Teaching Film Vs. Video On YouTube: The Hook

It was the Arts Assembly, the annual presentation arts teachers make wherein they speak to an all-school sea of students to describe and pitch the content of their elective arts courses prior to the sign-up period.

Holding my phone in front of me, I walked to the front of the room and gave the crowd my usual warm greeting. A familiar, cheerful electronic clink sounded as I hit record.

“I’m taking a video of you all right now! Make some noise!”

I panned back and forth across adorable, smiling faces, many of them waving excitedly at the camera.

As I lowered my phone-holding hand — the stop-button’s little biddle-boop sound again audible to the students — I began to address sans camera. “Now, I just took a video of you all.” Little heads nodded. “But did I just make a film?”

I let the question hand there, and after a beat, amidst many murmurs of “uuhh…” one or two decisive student voices could be heard. “No!”

I pointed in their direction, and said, “why not? What’s the difference between a film and a video? And I’m not talking physically. I don’t mean the difference between actual film strips and digital video. But in today’s era when everything is digital, I mean conceptually. I mean philosophically, I mean artistically. Can we call Miranda Sings a filmmaker? How about Pewdie Pie? But then again, some people who call themselves filmmakers create entire careers out of producing content exclusively for YouTube. What’s the difference between the things we go to theaters to see and the things we watch on YouTube? And how can we tell? What are the specific artistic elements that make up that difference? Why does it matter? When does it matter? We’re going to be producing both films and videos in this class, and while we’re producing them, we’re going to be exploring these questions.”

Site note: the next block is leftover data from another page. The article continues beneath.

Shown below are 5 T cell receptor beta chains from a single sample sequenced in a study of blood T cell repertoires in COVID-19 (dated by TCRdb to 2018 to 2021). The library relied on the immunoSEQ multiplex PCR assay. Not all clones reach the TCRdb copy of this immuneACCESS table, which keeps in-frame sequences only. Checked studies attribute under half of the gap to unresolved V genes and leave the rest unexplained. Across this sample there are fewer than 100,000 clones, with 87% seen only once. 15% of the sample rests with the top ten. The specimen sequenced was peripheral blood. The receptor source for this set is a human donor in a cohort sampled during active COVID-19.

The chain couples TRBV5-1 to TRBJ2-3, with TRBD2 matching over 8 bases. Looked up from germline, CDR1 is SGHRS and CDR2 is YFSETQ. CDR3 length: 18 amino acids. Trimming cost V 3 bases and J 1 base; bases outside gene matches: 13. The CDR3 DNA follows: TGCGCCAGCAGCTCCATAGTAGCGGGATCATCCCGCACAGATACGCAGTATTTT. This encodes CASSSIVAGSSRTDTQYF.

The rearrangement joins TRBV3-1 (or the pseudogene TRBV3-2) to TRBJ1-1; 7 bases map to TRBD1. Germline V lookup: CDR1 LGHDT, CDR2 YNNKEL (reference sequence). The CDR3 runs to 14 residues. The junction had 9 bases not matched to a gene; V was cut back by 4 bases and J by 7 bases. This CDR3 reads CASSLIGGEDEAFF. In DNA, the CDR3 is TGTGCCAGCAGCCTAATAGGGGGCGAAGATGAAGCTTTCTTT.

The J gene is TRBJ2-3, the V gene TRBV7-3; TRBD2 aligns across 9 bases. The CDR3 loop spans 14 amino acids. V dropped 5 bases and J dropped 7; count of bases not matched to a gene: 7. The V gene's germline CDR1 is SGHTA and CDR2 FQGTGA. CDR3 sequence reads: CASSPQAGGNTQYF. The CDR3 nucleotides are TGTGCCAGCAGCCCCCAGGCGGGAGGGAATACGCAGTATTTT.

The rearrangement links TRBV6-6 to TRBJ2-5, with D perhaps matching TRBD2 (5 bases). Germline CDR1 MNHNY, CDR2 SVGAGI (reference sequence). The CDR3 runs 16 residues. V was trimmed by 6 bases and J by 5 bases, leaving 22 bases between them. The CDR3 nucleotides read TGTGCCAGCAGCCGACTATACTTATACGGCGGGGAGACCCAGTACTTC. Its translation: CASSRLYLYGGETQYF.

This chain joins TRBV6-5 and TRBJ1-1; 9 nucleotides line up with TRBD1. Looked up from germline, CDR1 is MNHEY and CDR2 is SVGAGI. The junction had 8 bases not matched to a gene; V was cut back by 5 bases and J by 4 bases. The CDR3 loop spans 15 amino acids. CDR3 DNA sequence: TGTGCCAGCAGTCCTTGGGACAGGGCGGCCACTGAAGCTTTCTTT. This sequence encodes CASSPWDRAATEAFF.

That was Thursday of this past week. By Friday, 22 students had signed up for the course. In this particular private school setting, where there are only 8 students in the entire 6th grade, this high number means a great deal to me. I’m particularly thrilled to have full classes because (somewhat selfishly, I admit) I’m beyond excited to delve into these ideas with my students. I’m a scholar of media studies, and such questions about how digital citizens make sense of the content they’re watching pop up all the time. I think about whether watching Netflix can or should be considered “watching TV.” I think about the specific aesthetics of Buzzfeed videos, for instance the yellow tag that flies in and unhinges itself and the accompanying sound it makes, and how a lot of the videos they post are in fact documentary shorts, how the presence of that tag mediates my experience of the rest of the content in such a way that it registers with my brain as “video” instead of “short documentary film.” I think about the history of film studies, the struggles it took for cinephile professors to get the rest of academia to take films seriously enough to warrant them as worthy of academic study, and I think about how much has changed, how the word “film” is now the esoteric alternative to “movie,” the airs of pride or pretension it can carry when used in certain contexts.

The act of exploring with students philosophical questions in which I’m genuinely curious myself? One of my favorite parts of life. I can’t wait for the first day.